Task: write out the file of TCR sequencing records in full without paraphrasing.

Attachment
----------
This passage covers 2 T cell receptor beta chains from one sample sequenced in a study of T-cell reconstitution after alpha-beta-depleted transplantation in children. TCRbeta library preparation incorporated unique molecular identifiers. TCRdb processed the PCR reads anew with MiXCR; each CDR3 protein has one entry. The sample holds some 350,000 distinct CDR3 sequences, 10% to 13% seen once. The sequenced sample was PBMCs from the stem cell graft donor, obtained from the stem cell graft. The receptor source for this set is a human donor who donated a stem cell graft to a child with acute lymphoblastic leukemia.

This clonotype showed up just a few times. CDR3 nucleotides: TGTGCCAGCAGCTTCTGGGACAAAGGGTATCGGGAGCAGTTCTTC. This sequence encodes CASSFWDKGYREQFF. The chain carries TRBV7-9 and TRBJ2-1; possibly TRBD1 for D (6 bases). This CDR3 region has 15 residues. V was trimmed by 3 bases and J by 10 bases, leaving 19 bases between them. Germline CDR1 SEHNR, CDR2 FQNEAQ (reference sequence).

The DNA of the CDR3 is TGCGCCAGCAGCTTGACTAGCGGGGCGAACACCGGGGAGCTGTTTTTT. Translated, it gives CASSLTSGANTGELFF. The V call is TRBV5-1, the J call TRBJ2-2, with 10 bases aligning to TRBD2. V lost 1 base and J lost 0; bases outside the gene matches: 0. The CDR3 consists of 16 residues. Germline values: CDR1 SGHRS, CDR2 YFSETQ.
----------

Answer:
This passage covers 2 T cell receptor beta chains from one sample sequenced in a study of T-cell reconstitution after alpha-beta-depleted transplantation in children. TCRbeta library preparation incorporated unique molecular identifiers. TCRdb processed the PCR reads anew with MiXCR; each CDR3 protein has one entry. The sample holds some 350,000 distinct CDR3 sequences, 10% to 13% seen once. The sequenced sample was PBMCs from the stem cell graft donor, obtained from the stem cell graft. The receptor source for this set is a human donor who donated a stem cell graft to a child with acute lymphoblastic leukemia.

This clonotype showed up just a few times. CDR3 nucleotides: TGTGCCAGCAGCTTCTGGGACAAAGGGTATCGGGAGCAGTTCTTC. This sequence encodes CASSFWDKGYREQFF. The chain carries TRBV7-9 and TRBJ2-1; possibly TRBD1 for D (6 bases). This CDR3 region has 15 residues. V was trimmed by 3 bases and J by 10 bases, leaving 19 bases between them. Germline CDR1 SEHNR, CDR2 FQNEAQ (reference sequence).

The DNA of the CDR3 is TGCGCCAGCAGCTTGACTAGCGGGGCGAACACCGGGGAGCTGTTTTTT. Translated, it gives CASSLTSGANTGELFF. The V call is TRBV5-1, the J call TRBJ2-2, with 10 bases aligning to TRBD2. V lost 1 base and J lost 0; bases outside the gene matches: 0. The CDR3 consists of 16 residues. Germline values: CDR1 SGHRS, CDR2 YFSETQ.